This article is in response to a question from one of our visitors. She wrote:
I have an Airstream camper and I would like to know what is the best for cleaning and polishing exterior Aluminum.
Aluminum is great. It oxidizes which actually protects the metal beneath, unlike iron based metals which will rust all the way through until there is nothing left. I had no idea how dramatic the before and after photographs where, until I look at one website.
Here is one of the antique (1964) trailers that they restored:
There are companies that actually refinish these trailers, but I almost wanted to switch professions when I found out what they charge! It costs $100 per foot!! (Including the bumper in the measurement)
So your 25 foot trailer will cost $2500 to restore! Yikes! No wonder you asked us! You can probably do it yourself, but expect to spend the first two weeks (80 hours) of your vacation, and a couple hundred dollars in supplies to get similar results.
The first thing you need to determine, is if your trailer has a clear coating on the aluminum. This would have been applied after, as it was not included in the factory finish. The clear coating is good and bad. It is good because it protects the aluminum, to keep the “new” look for three or four years, until the clear coat itself begins to haze and dull. Then it becomes bad, because there is no way to polish the aluminum that is covered with this clear coat of paint, and there is no easy way to remove the paint, either. If you find your trailer is clear coated, you will need to source out a professional company to help you.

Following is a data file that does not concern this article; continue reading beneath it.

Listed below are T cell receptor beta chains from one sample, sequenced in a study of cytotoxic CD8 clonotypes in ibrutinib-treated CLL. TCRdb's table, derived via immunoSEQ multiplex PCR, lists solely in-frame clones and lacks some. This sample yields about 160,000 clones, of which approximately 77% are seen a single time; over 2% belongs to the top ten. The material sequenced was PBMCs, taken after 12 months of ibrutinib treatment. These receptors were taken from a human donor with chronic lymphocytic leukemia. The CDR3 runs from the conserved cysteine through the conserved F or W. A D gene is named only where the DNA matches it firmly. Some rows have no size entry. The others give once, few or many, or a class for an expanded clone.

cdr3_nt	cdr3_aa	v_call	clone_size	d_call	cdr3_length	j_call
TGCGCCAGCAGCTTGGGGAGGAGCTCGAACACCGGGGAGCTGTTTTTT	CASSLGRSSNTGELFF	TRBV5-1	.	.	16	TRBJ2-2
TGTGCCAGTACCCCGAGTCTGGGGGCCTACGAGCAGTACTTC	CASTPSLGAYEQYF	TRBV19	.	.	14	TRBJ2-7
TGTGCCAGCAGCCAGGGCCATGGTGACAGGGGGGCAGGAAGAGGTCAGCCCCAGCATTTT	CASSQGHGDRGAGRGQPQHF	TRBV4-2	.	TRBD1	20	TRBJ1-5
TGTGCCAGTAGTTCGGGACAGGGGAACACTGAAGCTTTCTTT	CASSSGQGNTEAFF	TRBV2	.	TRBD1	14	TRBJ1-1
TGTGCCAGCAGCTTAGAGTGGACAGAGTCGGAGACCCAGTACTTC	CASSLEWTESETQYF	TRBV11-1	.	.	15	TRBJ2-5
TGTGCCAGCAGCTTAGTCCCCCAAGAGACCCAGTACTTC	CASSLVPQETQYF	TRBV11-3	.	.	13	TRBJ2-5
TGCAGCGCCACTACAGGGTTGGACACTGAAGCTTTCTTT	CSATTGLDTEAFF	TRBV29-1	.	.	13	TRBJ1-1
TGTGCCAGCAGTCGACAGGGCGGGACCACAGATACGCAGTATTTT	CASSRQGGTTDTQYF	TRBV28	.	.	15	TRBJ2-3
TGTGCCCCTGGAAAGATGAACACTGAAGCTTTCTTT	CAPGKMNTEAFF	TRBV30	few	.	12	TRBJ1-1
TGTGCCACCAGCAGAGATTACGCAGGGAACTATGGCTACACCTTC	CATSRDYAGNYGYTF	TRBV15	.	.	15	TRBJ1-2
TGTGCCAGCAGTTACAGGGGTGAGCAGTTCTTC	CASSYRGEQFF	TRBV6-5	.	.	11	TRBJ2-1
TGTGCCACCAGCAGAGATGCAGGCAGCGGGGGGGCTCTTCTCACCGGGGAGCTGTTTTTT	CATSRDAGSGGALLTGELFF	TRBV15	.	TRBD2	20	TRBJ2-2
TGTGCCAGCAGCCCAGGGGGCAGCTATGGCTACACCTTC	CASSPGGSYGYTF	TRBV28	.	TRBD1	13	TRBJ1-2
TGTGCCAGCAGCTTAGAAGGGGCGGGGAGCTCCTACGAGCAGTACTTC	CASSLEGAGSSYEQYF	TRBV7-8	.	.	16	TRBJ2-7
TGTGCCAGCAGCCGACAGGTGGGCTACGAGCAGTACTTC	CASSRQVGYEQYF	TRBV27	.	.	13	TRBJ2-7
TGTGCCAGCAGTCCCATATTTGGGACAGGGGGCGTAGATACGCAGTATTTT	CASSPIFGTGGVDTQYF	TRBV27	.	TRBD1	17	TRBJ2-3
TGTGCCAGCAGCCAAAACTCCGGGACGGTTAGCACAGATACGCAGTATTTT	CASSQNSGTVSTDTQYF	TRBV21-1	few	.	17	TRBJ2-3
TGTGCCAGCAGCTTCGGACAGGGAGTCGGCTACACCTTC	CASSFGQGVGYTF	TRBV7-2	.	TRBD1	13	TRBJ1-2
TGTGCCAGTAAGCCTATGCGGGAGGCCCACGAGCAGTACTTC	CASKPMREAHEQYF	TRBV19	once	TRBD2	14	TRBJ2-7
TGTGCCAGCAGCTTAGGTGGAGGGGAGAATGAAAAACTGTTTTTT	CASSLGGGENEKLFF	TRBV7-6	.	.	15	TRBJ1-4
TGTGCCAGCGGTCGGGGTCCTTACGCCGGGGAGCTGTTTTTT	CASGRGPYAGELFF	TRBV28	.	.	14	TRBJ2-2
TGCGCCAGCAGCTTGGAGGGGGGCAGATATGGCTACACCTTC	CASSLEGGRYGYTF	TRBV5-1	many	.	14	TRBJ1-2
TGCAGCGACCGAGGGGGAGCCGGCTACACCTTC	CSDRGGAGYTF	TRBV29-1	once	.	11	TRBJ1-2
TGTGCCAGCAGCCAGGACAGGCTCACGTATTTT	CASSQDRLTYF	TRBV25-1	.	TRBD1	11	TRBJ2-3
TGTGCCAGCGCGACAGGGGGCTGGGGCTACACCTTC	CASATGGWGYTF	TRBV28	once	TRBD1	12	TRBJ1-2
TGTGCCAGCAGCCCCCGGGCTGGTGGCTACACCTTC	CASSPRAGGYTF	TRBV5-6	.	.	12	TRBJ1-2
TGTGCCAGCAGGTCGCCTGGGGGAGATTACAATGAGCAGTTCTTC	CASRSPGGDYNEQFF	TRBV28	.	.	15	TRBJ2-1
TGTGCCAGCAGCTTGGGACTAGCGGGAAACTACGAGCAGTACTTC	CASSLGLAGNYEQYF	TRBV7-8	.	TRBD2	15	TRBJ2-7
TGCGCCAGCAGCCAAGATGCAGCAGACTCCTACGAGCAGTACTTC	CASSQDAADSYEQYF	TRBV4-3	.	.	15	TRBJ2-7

How do you know if it is coated? Buy a metal polish (I like Maguire’s) from your local automotive detailer. It is usually sold in small tins for refinishing aluminum wheels. Using a clean, dry rag, rub a little onto the surface of your trailer in an inconspicuous spot. Continue rubbing, and if there is no clear coat, the rag will begin to turn black. Continuing buffing with a fresh clean dry area of the cloth, this surface will polish to a brilliant shine. If it is clear coated, the clear coat may look cleaner, however the rag will not turn black.
So now you have a six inch circle polished on your trailer. Look at how big your trailer is. Do you have the gumption to attack this your self?
You can make it a bit easier on yourself, buy buying a good quality orbital auto polisher. Not one that goes in your 12 Volt automotive outlet, but a powerful 120 Volt unit. A more aggressive polishing wheel for a drill or angle grinder will speed up work, but these can also cause damage to the metal if you are not careful.
The first step is to wash the trailer thoroughly, and rinse it off very well. With the polisher you will need several different application and buffing bonnets. You can probably easily attack a 3 foot square section at a time, applying the polish with the first bonnet, and continuing to change the bonnet when they become soiled. I expect it would take at least half a dozen bonnets for each section, and likely an hour or so to complete one 3 X 3 (9 square foot) section. The bonnets can be laundered, however the heavily soiled ones may not clean very well.
Once you have polished the whole trailer, I would apply at least 2 coats of quality automotive paste wax, buffing after each coat, to minimize the damage from the elements. If your trailer is not as badly oxidized as the one in the photo, you might be able to get away with a less abrasive liquid metal polish (which is often marketed as a stainless steel polish). Check with a janitorial supplier. The liquid will be creamy or blue, and in a spray bottle (NOT an aerosol can). DO NOT use a greasy clear petroleum liquid found in aerosol spray cans (and marketed as stainless steel cleaner) it WILL NOT WORK!!!
If you do undertake this big job, I hope you will also find time to go camping this summer!